This past year we separated the questions into two different categories: Identities and Life Events. An identity is something intrinsic to the student, like race and sexual orientation, whereas a life event is something that has happened to the student or is happening to the student, such as foster care or homelessness.
So what did we find out this past year? We should briefly mention that we served 2,040 students last year. For many different reasons, we were able to analyze 1,460 records, which were considered complete. Because of the large sample size, we feel confident that these percentages can be applied across our entire population. But for now, we’re reporting percentages.
- What is the Youth’s Ethnicity/Race? As is widely known, youth of color are over-represented and leave school without a diploma at higher rates than white students. Our data shows that 73 percent of the students we serve are youth of color. When we look at our out-of-school programming, that number rises to 92 percent. Without a doubt, this suggests historical and structural concerns that should concern everyone.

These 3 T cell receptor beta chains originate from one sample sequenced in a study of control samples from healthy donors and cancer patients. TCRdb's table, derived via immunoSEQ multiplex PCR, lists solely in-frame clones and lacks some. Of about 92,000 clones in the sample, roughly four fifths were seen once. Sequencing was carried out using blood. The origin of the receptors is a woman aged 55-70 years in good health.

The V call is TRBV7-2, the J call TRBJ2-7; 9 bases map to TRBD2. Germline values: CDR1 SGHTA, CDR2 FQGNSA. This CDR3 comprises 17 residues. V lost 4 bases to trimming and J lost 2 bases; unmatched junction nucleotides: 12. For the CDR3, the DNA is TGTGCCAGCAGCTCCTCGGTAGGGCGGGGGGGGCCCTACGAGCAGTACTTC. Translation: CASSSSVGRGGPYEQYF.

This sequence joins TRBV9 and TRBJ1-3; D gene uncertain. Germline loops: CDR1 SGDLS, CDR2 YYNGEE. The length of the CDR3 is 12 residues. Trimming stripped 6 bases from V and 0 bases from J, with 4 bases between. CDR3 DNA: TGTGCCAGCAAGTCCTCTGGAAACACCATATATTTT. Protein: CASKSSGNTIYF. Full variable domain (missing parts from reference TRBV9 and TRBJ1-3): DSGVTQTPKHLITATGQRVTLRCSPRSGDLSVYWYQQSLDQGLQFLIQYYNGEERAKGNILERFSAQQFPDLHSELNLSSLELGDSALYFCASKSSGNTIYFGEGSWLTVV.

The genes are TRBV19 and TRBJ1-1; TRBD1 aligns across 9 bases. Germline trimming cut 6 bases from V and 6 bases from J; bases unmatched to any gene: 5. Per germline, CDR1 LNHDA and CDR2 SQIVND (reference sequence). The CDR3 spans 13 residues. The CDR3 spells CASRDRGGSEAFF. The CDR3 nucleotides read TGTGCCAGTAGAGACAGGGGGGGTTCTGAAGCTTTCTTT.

- What is the Youth's Gender? 56 percent of the students we serve are male while 43 percent are female. 1 percent identify as transgender. More males leave school early than females and this reflects both a state and national trend. 32 percent of all youth served by CYC were Latino males, the highest of any gender and race. This reflects statewide data as well.
- Which Pronoun Does the Youth Prefer? We respect the pronouns that our youth want to use, and we record this information. Of the students identifying as female, 0.43 percent preferred male pronouns. Of the students identifying as male, 0.35 percent preferred female pronouns. 0.21 percent of our students prefer gender neutral pronouns (Ze/Hir/Theirs).